27 December 2012

The camping post--aka, this is harder than I thought it would be!

**Just a quick note about this post. It took a lot longer to write than I thought it would--holy crap! I am posting without proof-reading, so please forgive that. If you want more information, I will happily give you all I can. Email me or post a comment, and I will respond.

Day one: Denver to Flaming Gorge, UT--323 miles Skull Creek Campground on Hwy 44--$18/single site--paved road, potable water, pit toilets. (We were refunded half of the camping fee because they had not yet turned on the water--call first if going before Memorial Day)

Skull Creek Campground--our first night out.
Day two: Palisades Rervoir, ID--252 miles--I totally can't find the info on this campsite. It was at the north end of the reservoir, just above the dam. Nice site--that's it below with me and my giant Molson. There were mosquitoes, but not too bad. Don't buy tortillas in the nearby town. I don't know how you screw up flour and water, but they managed to.

Yeah...me and my Molson tallboy!
Day three: Darby, MT--308 miles Lake Como Campground--4 miles north of Darby turn left and follow signs to campground. $16 per site (we called and they were not officially open yet, but said we could camp if we wanted to for free--they told us there would be no water so we got it in Darby before leaving the area. We rode around the barrier into the group campground and cooked and put the bikes under the shelter)

Day four: Sagle, ID--255 miles (stayed with a friend's aunt)

My friend Justin built the outdoor shower and waterwheel behind me for his aunt and uncle. I may need one of each in my backyard....
Day five: Banff/Lake Louise, Alberta, Canada--291 miles--There is one campground in Lake Louise. We were too early in the season and only hard sided camping was allowed as they had not put up the electrical fence for tent camping. We stayed with Hostelling International at their Hi Lake Louise Alpine Center. Rates start at $26.50/person.

Day six: Radium Hot Springs--83 miles--Redstreak Campground--I remember thinking it was expensive, and we are in Canadian money now. But, bathrooms with showers, cooking huts, 6k round trip hike to the hot springs pools. Something like 250 sites in this campground.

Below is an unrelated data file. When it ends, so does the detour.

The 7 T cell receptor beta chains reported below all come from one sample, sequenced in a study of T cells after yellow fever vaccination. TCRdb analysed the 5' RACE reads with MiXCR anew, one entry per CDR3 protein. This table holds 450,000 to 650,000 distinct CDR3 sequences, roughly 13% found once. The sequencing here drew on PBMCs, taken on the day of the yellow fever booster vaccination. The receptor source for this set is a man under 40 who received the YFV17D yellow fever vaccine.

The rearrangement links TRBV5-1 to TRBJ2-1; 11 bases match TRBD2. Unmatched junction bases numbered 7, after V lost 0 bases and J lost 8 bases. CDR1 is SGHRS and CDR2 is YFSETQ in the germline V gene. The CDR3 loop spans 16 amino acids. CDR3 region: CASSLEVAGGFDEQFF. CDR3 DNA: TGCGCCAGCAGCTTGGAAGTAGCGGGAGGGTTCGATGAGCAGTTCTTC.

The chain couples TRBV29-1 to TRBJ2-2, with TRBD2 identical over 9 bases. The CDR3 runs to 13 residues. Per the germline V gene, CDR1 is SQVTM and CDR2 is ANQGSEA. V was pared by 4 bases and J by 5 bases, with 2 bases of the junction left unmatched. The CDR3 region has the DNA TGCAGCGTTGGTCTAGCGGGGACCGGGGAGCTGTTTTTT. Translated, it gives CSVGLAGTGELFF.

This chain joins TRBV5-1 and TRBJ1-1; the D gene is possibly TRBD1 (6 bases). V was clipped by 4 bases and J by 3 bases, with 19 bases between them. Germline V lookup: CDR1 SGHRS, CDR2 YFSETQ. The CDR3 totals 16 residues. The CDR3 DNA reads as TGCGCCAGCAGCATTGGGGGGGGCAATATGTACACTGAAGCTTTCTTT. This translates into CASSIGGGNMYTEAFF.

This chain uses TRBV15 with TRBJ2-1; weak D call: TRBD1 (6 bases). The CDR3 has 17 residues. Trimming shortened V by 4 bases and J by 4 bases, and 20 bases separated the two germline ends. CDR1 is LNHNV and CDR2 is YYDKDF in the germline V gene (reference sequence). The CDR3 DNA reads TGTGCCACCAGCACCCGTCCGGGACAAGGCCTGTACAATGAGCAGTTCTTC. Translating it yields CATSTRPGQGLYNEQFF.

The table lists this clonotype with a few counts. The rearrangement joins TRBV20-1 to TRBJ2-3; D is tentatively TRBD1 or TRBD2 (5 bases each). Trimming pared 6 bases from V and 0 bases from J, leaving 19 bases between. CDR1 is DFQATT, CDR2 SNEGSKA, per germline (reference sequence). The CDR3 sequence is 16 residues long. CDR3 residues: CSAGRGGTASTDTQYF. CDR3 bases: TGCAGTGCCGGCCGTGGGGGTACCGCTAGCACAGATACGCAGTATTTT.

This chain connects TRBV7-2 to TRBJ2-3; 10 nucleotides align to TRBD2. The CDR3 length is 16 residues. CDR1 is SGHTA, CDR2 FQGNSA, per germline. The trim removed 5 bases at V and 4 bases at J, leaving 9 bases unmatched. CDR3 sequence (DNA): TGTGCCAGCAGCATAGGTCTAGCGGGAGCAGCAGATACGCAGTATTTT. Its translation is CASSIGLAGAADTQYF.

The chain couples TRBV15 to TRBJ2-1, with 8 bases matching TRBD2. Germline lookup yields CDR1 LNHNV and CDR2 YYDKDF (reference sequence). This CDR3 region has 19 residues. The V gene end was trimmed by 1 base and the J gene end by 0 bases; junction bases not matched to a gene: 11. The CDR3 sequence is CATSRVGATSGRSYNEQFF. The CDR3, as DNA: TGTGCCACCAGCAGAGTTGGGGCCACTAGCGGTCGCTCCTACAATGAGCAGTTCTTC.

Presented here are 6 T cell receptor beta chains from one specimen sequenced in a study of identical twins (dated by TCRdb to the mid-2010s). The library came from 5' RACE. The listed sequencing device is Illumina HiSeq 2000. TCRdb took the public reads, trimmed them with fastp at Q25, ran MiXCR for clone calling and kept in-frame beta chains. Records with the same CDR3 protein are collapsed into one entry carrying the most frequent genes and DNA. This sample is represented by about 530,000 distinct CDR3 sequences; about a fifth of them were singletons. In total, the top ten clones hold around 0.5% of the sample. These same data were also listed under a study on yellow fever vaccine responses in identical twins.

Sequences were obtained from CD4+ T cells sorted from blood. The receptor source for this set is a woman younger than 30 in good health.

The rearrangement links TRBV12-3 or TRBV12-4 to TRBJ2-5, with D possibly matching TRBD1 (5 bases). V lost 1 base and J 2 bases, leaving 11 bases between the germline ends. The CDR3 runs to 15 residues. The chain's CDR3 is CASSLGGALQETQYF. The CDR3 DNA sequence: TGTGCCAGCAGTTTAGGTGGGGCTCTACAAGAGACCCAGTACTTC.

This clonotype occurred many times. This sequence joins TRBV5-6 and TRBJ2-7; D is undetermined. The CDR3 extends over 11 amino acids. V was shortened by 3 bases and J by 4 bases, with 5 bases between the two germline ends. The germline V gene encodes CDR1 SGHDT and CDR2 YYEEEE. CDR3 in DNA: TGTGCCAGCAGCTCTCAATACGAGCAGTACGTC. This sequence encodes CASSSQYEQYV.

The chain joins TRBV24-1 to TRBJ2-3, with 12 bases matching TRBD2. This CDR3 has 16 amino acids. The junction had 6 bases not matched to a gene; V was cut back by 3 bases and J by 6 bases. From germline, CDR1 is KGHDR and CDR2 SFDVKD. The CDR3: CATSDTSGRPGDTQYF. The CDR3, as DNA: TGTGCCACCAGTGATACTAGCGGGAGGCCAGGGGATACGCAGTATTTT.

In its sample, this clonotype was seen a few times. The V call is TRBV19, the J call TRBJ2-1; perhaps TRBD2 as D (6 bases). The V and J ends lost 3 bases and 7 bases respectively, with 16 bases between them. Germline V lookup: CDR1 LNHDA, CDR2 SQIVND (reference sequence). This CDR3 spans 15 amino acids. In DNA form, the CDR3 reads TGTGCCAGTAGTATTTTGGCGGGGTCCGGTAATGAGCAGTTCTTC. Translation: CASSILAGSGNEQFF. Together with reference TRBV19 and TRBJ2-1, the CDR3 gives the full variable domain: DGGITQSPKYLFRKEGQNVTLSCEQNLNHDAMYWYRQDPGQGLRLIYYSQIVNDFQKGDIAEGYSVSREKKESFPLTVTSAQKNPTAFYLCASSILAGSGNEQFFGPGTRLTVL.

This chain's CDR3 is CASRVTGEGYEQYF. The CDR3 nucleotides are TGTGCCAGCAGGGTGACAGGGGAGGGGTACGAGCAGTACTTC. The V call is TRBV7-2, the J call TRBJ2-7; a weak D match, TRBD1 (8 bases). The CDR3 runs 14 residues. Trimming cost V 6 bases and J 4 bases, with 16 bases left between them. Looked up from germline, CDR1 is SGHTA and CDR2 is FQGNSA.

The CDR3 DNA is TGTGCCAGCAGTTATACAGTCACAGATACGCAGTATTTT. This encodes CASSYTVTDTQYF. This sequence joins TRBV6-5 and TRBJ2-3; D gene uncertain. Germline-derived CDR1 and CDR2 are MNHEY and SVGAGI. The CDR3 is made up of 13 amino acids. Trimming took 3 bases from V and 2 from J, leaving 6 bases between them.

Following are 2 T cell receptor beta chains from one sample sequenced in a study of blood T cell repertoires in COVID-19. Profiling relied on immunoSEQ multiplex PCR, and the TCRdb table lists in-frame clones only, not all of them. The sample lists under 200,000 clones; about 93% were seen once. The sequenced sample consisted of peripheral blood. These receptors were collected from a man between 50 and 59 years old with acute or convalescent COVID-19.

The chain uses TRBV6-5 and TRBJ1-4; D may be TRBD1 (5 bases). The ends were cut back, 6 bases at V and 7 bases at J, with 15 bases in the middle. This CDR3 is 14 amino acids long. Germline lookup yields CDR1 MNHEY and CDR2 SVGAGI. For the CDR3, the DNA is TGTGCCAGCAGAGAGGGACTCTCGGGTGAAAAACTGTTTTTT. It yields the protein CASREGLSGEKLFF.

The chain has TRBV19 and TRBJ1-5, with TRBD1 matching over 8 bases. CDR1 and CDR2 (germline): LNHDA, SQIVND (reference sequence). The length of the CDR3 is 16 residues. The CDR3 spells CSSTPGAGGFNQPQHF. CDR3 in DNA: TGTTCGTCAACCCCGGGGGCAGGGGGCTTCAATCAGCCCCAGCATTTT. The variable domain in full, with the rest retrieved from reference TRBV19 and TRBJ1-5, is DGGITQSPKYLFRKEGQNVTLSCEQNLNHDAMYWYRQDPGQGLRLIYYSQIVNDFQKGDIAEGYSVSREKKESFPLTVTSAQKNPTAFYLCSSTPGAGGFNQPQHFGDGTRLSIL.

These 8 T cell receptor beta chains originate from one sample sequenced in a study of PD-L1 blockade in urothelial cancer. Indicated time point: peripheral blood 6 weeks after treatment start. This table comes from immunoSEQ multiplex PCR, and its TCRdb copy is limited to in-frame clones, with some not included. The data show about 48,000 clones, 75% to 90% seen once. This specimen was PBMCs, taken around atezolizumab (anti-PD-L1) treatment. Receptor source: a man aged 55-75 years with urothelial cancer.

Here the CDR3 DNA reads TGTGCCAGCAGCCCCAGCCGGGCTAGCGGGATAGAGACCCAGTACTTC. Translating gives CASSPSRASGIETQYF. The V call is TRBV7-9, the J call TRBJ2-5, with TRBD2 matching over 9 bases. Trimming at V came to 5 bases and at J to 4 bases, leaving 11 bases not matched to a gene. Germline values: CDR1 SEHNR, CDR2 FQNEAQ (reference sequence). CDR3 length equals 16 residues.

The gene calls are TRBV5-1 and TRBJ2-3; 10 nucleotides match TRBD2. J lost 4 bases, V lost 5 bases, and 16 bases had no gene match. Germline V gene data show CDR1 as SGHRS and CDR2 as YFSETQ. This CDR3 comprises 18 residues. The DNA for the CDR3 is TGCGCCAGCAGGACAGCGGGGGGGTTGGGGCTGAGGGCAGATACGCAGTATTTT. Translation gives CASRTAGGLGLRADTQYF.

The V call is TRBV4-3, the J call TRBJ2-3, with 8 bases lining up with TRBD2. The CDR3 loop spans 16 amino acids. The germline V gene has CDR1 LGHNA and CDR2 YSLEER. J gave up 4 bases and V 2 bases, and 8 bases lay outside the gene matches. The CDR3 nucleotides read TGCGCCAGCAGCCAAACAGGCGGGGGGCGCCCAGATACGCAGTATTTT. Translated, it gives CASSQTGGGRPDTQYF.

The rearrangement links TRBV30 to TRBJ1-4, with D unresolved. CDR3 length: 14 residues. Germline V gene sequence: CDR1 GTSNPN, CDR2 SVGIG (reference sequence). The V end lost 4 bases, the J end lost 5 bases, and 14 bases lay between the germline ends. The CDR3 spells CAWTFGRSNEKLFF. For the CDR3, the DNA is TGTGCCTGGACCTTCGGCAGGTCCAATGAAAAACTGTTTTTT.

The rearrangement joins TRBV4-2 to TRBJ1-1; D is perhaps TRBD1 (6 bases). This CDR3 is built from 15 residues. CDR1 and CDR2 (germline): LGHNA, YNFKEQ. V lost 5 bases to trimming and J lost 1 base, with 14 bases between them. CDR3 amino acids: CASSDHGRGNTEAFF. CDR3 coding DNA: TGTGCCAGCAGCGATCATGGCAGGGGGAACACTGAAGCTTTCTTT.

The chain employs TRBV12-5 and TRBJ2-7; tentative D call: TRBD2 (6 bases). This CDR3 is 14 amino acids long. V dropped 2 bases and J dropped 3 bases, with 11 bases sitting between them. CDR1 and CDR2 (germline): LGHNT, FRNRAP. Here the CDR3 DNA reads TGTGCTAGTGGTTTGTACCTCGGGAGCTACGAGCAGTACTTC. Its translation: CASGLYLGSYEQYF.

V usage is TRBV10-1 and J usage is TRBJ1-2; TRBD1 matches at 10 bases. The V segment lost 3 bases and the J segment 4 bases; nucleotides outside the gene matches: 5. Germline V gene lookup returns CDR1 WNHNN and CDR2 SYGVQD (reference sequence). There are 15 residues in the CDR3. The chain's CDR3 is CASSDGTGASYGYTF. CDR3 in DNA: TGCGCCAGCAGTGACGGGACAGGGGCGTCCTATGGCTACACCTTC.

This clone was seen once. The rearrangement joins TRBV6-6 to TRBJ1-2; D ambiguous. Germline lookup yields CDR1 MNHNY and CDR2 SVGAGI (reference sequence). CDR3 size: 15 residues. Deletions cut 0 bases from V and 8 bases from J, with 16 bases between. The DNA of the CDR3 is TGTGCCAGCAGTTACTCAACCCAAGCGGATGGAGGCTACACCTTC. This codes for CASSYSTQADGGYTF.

Many of the provincial park campgrounds have cooking huts like this. Brilliant, I say!
Day seven: Just shy of Grand Cache, AB--Pierre Grey's Lakes Provincial Park--has 4 campgrounds(83 sites). A site is $20--water and pit toilets, firewood $7/bag. (This was the first site after we changed our route to take the one that had the enormous sign saying "Scenic Route to Alaska". Left Radium and rode N. to Jasper, turned E. at 16 then turned N. at 40)

Day eight: Fort St. John, B.C.--274 miles--solid rain the whole time. Stopped at visitors center and talked to an awesome girl who found us a reasonable hotel (about $85/night) and told us how to get to the grocery and a liquor store on the way. Also recommended good B.C. wine.

Please note my gloves on top of the lampshade, trying to dry out. Everything was soaked!
Day nine: Fort Nelson, B.C.--238 miles--another solid day of rain. Historic Fort Nelson Hotel. About $120/night. Good bar next door. Belly up to the bar and chat with the bartender, Debbie--she's a cool chick and will tell you all about the area. She has been there for about 30 years, but is originally from Vancouver.

All the rooms in the "historic" section of the hotel had been renovated. More recently than this decor suggests....
Day ten: Watson Lake, YT--319 miles--Watson Lake Government Campground--55 sites, right on the lake with pit toilets and free firewood. I think it was inexpensive, maybe $12/site. It's about a mile north of town, and then another mile off the road--just follow signs. Stop in and see Button at the visitor's center first, though. It's in the middle of the signpost forest, which is a kick in itself. Take a sign!!!

Look out for the whacko ptarmigan
...and bears....
Day eleven/twelve: Whitehorse, YT--288 miles--Takhini Hot Springs--about ten tent on,y sites, but it looked as if they were expanding while we were there. Hot springs with showers, outhouses, firewood available. Did I mention hot springs? Don't miss the coffee house down the road. They have great coffee, fresh pastries, and wi-if.

Takhini had recently had problems with bears. We hung the bear box about 100 yards from the tent campsites. There were hot springs here, can you tell? I'm so happy!
Day thirteen: Dawson City, YT--312 miles--Klondike River Campground--Another Yukon government campground, so about $12/site. Water, pit toilets, firewood, and places to hang bear bags. When you get to town, drive through to the end of the road and get on the ferry. Cross the ferry and it is on the right side of the road once you're off. Bonus with this campground--there is a resident black fox who quietly checks each campsite for leftover tidbits. Twice. If you're quiet he pays no attention to you and just goes on his way, and he's beautiful. Drawback--you learn how dependent wild animals become on sloppy campers.